Active listening is really the application of the Golden Rule and perhaps the most critical skill for resolving conflict. To know how to listen to someone else, think about how you would want to be listened to. While the ideas are largely intuitive, it might take some practice to develop (or re-develop) the skills.
2nd Grade Social Studies Resources
This collection contains highly recommended second-grade Social Studies lessons, activities, and other resources from the eMedia library.
Students showcase artwork and nonfiction writing that addresses issues they found in the text. The result is a visual, collaborative and creative representation of student learning and ideas. An alternative to the bulletin board is a community newsletter.
This is an activity to teach conflict resolution strategies. In groups of three, one student clenches his/her fist. As a team the other two students need to figure out a way to unclench this student’s fist. Give them thirty seconds to figure it out.
This short assessment is a great way to take stock of your communication style and its consequences. As written, this is appropriate for older youth or adults, including parents. However, the questions can easily be re-written to speak in the language of your group, whatever their age. Have individuals share in pairs or triads. Debrief by asking what new information or insight assessment offers.
In this conflict resolution activity, student will find different people for each category and write their name in the box where it applies. Feel free to talk to people about each topic and try to get BINGO!”
The National Archives provides primary source sets, educator resources and articles, and printable primary sources analysis sheets. This page on the site outlines how to analyze primary source documents. Document analysis is the first step in working with primary sources. Teach your students to think through primary source documents for contextual understanding and to extract information to make informed judgments.
Gilder Lehrman Institute of American History provides elementary lesson plans, student activity sheets and professional development for teachers centered on American History. This unit is focused on the US Constitution.
In this interactive game, students experience the decisions that have to be made by the President of the United States. Ever wanted to be President for a day? In Executive Command, you can be President for four years! Try to accomplish what you set as your agenda while facing the challenges and responsibilities that crop up along the way. Being commander-in-chief and chief executive is no easy job! See how you do!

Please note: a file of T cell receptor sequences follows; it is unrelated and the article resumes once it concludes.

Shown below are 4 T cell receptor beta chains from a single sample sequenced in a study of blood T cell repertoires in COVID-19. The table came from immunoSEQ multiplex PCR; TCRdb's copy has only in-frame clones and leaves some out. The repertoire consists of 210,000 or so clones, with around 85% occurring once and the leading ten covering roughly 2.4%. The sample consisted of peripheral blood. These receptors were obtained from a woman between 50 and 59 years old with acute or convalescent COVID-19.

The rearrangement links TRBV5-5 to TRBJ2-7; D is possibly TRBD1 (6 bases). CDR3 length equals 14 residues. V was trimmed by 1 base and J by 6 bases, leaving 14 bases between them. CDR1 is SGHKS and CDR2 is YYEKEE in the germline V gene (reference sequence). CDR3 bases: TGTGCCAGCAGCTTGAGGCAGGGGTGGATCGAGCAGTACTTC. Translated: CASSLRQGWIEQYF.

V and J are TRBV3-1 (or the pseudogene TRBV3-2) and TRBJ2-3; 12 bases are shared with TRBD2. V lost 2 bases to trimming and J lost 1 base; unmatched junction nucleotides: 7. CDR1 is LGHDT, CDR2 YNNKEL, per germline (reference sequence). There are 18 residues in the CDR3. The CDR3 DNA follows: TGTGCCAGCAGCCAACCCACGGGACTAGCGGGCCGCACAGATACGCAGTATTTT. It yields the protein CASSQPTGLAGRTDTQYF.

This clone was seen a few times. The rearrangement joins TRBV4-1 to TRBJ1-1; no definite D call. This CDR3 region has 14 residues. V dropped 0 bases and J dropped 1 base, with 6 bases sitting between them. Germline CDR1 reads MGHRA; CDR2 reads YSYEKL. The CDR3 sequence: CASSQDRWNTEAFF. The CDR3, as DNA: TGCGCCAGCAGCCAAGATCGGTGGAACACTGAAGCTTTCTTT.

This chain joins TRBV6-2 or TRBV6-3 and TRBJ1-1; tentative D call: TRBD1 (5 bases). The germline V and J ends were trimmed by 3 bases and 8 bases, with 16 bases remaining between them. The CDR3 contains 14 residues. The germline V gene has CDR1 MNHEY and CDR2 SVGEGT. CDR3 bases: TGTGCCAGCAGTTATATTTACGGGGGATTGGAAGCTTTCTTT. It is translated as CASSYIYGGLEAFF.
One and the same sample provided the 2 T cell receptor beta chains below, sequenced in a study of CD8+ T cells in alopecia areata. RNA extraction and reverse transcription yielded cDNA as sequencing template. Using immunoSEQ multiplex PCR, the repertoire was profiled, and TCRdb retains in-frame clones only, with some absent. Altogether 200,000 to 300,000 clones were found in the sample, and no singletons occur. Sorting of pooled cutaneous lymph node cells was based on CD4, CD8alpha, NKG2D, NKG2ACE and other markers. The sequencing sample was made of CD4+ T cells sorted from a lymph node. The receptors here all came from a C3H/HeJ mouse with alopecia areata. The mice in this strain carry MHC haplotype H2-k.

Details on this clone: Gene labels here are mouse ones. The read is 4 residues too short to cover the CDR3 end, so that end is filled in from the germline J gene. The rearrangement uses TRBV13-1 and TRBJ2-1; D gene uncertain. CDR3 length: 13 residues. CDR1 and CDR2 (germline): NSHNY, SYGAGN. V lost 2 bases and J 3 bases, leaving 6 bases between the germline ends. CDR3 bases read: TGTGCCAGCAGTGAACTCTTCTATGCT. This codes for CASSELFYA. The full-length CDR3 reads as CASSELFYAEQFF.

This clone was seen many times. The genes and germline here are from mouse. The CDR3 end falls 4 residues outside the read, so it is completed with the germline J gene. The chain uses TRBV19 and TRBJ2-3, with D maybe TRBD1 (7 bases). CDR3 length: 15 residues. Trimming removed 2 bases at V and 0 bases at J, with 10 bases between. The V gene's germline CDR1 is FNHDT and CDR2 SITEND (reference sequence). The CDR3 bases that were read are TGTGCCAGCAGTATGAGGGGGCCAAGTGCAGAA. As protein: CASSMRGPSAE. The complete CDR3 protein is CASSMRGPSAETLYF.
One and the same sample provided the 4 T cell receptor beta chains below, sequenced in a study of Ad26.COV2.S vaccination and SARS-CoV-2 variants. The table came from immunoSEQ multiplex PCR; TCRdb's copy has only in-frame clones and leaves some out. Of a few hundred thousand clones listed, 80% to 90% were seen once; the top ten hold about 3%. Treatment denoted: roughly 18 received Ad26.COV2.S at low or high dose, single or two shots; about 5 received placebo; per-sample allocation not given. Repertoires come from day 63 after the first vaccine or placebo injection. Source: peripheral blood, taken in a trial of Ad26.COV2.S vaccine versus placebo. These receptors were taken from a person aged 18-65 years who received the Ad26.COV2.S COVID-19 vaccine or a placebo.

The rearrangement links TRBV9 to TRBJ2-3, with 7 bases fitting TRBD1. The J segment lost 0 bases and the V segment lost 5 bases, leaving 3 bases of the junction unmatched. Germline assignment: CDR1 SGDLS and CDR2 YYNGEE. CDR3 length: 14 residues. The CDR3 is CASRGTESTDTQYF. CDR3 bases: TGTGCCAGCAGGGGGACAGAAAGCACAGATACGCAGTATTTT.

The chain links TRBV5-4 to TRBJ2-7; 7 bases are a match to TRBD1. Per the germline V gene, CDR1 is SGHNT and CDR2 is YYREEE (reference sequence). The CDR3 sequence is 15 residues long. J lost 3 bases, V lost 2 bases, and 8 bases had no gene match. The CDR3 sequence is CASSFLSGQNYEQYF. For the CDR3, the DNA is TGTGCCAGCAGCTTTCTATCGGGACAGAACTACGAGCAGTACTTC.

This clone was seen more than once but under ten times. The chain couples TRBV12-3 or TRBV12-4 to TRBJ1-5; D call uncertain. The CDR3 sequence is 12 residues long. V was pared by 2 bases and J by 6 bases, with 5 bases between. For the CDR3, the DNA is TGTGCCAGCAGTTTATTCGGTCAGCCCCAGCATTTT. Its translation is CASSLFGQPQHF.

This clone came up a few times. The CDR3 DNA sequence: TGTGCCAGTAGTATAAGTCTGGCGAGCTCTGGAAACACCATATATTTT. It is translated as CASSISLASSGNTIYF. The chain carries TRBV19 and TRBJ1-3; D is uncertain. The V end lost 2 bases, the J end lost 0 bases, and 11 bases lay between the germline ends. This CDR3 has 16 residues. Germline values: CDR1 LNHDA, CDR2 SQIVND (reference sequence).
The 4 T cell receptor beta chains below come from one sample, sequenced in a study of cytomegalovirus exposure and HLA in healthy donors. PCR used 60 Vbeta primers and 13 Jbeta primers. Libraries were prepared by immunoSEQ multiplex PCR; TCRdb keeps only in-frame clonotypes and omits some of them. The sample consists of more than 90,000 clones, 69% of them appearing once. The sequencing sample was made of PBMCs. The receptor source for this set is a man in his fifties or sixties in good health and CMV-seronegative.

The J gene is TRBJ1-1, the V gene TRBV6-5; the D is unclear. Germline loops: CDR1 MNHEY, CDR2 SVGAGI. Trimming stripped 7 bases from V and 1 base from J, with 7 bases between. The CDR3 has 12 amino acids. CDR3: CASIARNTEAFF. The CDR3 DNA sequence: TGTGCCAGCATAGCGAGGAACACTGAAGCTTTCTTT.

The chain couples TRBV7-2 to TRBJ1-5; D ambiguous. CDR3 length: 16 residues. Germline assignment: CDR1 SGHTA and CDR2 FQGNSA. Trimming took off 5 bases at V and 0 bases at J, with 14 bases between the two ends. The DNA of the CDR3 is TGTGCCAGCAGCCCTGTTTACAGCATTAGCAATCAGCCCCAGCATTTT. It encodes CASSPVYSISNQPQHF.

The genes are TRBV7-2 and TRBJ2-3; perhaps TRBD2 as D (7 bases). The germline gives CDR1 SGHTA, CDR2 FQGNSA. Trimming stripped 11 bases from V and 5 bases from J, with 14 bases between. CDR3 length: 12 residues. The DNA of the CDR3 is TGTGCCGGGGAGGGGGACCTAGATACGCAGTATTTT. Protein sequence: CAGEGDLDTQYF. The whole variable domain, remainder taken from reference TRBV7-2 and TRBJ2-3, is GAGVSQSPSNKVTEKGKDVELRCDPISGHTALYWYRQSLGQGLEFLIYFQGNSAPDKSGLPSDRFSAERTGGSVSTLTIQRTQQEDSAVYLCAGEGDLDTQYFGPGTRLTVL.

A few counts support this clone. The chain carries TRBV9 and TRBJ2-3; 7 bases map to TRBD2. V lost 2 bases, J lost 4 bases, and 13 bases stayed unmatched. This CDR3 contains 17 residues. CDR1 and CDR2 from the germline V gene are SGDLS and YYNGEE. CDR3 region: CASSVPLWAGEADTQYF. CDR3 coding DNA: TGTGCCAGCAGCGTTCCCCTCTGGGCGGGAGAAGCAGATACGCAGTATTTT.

Students will learn about Alexander Graham Bell and his invention of the telephone, understanding its impact on the U.S. population and the ways that phones have changed over time.
The familiar children’s tune “If You’re Happy and You Know It” can take on a pro-social dimension if you change the lyrics. Singing “If you’re angry and you know it” provides an opportunity to explore appropriate responses to anger.
In this BYU arts integraion lesson plan, students will name and locate the seven continents and five oceans on a map. They will respond to rhythms played on a drum.
In this activity, students will look at historical images to learn about three types of Native American dwellings — teepees, pueblo adobe structures, and hogans. Students will make observations about the types of dwellings in the images. Then students will discuss their observations as a class.
Native Land is an app to help map Indigenous territories, treaties, and languages. The interactive map can be used for looking at indigenous groups, territories, treaties, and languages across time across the world.
In this interactive game, students experience the decisions that have to be made by the Executive Branch of the U.S. Government. People's Pie is a balancing act! You must fund important programs without setting tax rates too high or borrowing too much money. To succeed, you must keep your residents happy and avoid a burdensome national debt. Are you ready for a piece of People’s Pie?